On the Road: Acceptance and Reflection

Jun 22, 2014

Tampico - Aspen 

Credit Skippy Mesirow

320 miles from Tampico, roughly 40 to the US border. All that stands between me and it is one of the most dangerous stretches of tarmac in all the Americas. Carjackings, drug cartels, grenade attacks, mass murder, and general treachery. Along the way a multitude of police checkpoints, serving as both vanguards of security and targets of terror line the route. Each stop halts my progress, I become a sitting duck. The police, eager to demonstrate their militaristic bonafides don full tactical gear, head to toe camo, bulletproof vests, night vision equipment, massive assault rifles, everything designed for utmost intimidation. Yet, as public servants visibility is paramount, so, rather inexplicably, they layer high visibility jackets over their camo, neon yellow with orange vests with reflective stripes, the sheer lunacy of it makes me nearly double over in laughter. The irony of it, at least the giggle relieves tension.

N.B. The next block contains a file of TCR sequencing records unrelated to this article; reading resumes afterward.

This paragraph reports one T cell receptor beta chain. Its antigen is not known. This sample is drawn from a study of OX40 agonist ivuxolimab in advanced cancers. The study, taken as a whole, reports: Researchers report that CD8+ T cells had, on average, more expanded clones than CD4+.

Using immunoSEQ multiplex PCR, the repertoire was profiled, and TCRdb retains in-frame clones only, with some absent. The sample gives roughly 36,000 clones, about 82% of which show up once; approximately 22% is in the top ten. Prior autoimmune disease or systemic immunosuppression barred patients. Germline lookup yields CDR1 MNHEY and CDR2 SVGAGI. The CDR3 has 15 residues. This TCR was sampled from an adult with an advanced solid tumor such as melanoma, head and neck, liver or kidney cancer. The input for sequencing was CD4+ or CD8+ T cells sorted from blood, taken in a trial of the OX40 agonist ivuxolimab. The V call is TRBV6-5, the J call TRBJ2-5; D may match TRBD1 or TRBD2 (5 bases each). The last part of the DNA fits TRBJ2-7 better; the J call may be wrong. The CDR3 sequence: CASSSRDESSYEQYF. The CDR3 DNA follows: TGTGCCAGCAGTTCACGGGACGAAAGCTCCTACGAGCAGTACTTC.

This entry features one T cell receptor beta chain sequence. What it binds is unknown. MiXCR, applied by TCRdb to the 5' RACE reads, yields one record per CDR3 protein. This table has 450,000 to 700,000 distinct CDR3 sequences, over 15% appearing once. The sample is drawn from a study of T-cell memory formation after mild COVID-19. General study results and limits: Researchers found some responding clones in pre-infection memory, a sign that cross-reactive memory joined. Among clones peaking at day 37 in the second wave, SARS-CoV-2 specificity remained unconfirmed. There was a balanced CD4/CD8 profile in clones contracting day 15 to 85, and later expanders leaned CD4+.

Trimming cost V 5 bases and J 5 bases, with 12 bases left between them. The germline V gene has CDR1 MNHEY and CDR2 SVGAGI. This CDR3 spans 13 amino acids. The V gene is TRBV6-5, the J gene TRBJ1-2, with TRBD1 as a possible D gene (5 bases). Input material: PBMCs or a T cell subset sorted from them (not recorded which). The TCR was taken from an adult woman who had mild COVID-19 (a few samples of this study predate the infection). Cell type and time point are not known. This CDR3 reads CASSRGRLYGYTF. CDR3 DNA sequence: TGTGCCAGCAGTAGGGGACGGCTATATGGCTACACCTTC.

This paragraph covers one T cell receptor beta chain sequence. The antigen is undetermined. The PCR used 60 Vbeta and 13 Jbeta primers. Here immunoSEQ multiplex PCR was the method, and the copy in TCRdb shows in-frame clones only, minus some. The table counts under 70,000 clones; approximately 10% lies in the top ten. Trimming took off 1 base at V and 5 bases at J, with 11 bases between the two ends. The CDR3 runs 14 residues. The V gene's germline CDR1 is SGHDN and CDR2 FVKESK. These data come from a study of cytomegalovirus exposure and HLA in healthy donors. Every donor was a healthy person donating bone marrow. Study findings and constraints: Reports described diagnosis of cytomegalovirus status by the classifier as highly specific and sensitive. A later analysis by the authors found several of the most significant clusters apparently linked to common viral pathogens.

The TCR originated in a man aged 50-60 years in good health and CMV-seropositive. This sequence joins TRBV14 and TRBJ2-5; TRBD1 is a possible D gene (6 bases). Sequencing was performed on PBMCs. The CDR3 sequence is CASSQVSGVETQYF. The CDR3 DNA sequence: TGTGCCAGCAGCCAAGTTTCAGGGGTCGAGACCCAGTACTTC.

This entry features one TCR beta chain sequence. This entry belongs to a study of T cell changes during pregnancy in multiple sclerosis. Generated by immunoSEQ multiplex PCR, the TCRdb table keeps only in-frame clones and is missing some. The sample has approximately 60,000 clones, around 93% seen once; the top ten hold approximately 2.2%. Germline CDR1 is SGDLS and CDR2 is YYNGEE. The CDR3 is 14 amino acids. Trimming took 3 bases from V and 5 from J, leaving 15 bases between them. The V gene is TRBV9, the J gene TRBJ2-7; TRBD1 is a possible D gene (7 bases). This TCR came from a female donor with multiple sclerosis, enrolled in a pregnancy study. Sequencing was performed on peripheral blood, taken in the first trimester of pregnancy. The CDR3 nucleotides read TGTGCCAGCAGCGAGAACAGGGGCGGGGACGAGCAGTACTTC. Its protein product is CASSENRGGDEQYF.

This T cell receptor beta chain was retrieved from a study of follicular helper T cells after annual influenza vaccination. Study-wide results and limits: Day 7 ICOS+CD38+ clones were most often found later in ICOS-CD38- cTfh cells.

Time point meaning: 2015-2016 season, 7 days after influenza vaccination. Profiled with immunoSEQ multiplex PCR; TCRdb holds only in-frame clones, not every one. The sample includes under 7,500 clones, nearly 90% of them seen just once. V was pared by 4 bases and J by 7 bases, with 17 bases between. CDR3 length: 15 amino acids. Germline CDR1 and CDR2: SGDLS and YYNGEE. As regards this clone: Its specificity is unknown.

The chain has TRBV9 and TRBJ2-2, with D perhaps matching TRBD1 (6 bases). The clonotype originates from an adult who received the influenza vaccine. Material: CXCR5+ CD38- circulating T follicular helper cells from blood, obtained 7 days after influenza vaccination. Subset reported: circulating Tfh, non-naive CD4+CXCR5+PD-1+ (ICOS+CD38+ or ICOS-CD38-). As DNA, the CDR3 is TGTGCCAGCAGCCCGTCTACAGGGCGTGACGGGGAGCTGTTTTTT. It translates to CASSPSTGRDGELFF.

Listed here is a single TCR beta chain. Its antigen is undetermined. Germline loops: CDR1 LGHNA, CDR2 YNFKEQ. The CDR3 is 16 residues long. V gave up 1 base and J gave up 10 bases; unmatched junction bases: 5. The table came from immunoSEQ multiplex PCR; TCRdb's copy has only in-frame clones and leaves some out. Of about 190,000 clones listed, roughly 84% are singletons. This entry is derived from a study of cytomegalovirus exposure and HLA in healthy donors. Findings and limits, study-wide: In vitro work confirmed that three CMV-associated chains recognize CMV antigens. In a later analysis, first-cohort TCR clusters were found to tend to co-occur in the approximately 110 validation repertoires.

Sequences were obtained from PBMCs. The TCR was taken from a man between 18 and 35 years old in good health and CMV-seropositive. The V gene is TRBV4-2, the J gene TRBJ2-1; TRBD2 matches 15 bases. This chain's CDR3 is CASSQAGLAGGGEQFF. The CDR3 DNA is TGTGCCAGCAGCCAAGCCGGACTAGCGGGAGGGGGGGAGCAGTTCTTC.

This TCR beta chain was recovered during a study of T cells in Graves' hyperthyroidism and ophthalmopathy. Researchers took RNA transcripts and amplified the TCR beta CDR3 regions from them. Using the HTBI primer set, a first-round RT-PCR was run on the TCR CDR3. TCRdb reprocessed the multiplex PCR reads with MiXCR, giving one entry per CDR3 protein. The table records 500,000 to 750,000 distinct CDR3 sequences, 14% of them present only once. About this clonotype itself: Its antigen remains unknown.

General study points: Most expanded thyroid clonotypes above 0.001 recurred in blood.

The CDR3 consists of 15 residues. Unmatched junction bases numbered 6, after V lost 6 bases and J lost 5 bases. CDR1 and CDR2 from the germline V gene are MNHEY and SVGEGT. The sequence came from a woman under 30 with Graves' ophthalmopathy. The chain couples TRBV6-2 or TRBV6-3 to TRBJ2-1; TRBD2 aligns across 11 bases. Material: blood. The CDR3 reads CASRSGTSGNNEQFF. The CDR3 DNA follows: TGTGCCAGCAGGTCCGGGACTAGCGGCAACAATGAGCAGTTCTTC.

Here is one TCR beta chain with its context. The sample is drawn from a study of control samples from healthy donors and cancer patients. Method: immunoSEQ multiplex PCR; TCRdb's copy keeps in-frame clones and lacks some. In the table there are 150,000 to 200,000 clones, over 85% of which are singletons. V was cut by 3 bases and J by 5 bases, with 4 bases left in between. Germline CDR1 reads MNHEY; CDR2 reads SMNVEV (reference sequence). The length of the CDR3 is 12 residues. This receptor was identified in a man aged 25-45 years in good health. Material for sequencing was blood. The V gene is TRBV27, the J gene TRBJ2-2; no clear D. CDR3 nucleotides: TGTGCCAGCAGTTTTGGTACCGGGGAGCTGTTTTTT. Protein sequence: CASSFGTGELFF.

40 miles, 30 miles, 29, 28, with each mile the risk increases, the proximity to the border means a stronger cartel presence and an increase in violence. My fuel is good; my eyes wide, safety close. With each successive mile I go faster, push harder, get closer, and run more determinately for the safety of the border. It feels like a marathon, the numbers run through my head, 20 miles @ 70mph 17 minutes, 15 miles @ 80mph 11 minutes, 10 miles @ 100mph 6 minutes, with each thought I close in on my goal.  As I approach the city the highway turns into a city street, dirty and depleted. Cars lumber sloppily into the road, men run out into the street, everyone a potential threat yet everyone likely an average citizen, glimpses of being an MP in Afghanistan. I see the first sign, “Estados Unidos”, yeeees! I bank left and barrel down the final stretch. Finally, leaving Reynosa, and Mexico, and the drug cartels, and general peril behind me, I cross the border. America the brave, the free, the exceptional, it all feels amazing, palpable, true, and real. The border agent welcomes me with a big smile, a dismissal of my excess tequila and a rather curt and derisive attitude to my country of origin. “21 states? I wouldn’t even cross the line”. I try to let it go. I’m home, safe, free. I’d kiss the ground if it weren’t so hot!